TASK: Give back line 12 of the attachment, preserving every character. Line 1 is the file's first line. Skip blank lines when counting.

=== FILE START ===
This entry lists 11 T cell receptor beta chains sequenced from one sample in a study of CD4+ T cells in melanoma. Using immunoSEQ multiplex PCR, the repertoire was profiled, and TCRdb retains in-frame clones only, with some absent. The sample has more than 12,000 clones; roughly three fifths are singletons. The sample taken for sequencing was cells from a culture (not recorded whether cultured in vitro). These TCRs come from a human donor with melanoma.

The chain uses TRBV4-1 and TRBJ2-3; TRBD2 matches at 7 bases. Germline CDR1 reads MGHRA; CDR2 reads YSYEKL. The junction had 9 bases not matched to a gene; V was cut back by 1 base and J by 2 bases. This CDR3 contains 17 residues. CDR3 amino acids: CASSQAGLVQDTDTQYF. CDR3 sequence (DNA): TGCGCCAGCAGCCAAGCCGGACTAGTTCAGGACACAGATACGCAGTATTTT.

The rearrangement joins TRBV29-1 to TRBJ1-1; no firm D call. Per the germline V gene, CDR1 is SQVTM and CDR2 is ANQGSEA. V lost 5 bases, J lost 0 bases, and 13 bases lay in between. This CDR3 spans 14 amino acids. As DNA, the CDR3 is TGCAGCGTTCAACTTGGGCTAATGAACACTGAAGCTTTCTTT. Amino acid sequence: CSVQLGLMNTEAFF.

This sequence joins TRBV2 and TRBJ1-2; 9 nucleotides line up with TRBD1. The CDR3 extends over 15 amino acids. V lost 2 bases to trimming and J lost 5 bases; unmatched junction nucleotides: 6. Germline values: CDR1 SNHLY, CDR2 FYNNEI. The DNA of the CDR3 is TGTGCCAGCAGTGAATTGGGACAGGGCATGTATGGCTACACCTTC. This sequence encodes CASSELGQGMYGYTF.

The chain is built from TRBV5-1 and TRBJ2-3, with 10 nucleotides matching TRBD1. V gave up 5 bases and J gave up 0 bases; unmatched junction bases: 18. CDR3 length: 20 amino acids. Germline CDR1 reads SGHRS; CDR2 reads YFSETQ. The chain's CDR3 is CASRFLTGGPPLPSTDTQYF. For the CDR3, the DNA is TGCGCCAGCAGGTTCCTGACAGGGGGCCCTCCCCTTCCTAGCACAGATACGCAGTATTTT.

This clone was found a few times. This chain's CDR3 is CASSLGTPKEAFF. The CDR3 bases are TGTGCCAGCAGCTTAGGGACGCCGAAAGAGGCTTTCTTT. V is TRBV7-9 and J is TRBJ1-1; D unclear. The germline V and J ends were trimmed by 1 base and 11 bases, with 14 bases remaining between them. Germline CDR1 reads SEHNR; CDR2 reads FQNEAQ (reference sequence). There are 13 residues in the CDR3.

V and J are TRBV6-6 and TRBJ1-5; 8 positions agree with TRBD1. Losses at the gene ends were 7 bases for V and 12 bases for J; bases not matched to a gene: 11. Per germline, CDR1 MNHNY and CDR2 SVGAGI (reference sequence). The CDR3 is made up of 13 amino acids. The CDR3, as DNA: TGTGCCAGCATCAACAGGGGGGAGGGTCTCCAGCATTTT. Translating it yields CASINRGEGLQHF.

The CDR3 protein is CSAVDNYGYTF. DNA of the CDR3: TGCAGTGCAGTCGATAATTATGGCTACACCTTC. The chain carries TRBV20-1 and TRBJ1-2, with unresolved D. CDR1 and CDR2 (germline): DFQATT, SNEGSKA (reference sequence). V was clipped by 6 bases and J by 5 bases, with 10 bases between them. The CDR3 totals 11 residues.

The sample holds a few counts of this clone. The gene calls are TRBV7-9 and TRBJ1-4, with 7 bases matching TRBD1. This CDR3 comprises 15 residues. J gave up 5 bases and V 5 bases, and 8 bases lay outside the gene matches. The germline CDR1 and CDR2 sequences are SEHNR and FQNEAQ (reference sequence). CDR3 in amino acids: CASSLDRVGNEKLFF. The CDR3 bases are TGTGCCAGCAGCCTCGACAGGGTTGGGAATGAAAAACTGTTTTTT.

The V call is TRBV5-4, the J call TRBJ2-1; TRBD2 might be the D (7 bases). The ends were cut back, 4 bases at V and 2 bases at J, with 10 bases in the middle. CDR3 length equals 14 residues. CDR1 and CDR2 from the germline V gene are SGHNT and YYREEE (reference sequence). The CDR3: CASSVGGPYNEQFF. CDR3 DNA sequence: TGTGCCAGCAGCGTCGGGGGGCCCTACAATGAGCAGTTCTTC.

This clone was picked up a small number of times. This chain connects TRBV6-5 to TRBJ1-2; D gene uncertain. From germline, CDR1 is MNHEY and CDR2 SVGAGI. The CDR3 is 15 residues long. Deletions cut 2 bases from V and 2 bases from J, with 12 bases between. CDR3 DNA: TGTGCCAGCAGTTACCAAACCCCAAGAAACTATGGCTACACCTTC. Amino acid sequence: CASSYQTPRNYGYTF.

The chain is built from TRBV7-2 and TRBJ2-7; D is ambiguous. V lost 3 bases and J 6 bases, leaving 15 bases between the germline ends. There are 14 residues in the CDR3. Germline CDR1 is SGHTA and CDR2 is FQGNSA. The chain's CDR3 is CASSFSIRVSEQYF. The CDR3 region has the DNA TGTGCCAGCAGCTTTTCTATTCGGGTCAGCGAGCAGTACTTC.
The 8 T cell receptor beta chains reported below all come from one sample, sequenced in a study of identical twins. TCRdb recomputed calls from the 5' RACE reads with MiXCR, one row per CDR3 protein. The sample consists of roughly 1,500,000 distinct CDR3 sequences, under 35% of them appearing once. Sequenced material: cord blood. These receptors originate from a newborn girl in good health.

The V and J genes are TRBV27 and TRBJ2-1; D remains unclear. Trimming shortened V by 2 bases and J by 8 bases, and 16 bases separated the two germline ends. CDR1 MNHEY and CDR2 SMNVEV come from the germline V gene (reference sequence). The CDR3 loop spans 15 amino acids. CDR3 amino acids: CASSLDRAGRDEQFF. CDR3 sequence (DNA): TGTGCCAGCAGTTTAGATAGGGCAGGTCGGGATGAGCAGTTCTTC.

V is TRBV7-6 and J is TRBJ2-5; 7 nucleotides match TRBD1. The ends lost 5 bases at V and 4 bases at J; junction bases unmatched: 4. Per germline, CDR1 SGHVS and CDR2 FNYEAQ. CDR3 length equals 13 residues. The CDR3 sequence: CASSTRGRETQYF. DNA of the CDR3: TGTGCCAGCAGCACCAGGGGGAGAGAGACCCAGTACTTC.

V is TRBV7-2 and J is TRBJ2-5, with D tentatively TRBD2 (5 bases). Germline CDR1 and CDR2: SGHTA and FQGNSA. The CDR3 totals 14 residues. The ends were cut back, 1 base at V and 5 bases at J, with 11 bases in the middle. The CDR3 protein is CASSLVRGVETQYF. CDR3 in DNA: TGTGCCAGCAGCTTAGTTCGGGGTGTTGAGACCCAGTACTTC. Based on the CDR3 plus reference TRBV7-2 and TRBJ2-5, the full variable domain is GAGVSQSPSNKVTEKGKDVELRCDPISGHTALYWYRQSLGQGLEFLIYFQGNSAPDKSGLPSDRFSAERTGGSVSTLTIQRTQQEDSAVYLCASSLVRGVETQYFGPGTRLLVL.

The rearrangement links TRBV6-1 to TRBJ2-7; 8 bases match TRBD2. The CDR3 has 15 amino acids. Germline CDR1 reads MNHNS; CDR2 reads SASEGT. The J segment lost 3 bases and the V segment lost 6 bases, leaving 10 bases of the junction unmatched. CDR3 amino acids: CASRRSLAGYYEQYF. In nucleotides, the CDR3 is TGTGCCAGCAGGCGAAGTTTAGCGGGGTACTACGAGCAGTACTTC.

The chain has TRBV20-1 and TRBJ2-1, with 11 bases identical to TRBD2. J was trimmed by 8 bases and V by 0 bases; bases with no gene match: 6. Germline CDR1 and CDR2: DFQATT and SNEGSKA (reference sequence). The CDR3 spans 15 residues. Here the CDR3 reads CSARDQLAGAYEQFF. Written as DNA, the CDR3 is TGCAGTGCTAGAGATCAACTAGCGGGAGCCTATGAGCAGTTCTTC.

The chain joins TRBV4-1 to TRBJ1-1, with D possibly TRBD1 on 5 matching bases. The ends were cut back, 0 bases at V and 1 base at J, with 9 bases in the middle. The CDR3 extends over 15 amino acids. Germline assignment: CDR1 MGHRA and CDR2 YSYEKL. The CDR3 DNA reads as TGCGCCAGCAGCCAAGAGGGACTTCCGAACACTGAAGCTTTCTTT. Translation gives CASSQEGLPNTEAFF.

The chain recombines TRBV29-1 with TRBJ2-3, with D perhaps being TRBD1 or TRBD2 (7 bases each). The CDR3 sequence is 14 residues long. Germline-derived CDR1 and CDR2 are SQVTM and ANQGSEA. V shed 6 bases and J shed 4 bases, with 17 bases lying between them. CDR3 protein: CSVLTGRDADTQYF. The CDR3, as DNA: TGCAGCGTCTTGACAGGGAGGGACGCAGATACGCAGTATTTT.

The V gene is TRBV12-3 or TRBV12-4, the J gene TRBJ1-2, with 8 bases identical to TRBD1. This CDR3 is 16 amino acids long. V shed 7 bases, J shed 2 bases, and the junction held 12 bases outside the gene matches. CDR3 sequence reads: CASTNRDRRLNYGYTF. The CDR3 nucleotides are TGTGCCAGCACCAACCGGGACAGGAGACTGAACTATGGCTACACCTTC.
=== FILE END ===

The chain is built from TRBV7-2 and TRBJ2-7; D is ambiguous. V lost 3 bases and J 6 bases, leaving 15 bases between the germline ends. There are 14 residues in the CDR3. Germline CDR1 is SGHTA and CDR2 is FQGNSA. The chain's CDR3 is CASSFSIRVSEQYF. The CDR3 region has the DNA TGTGCCAGCAGCTTTTCTATTCGGGTCAGCGAGCAGTACTTC.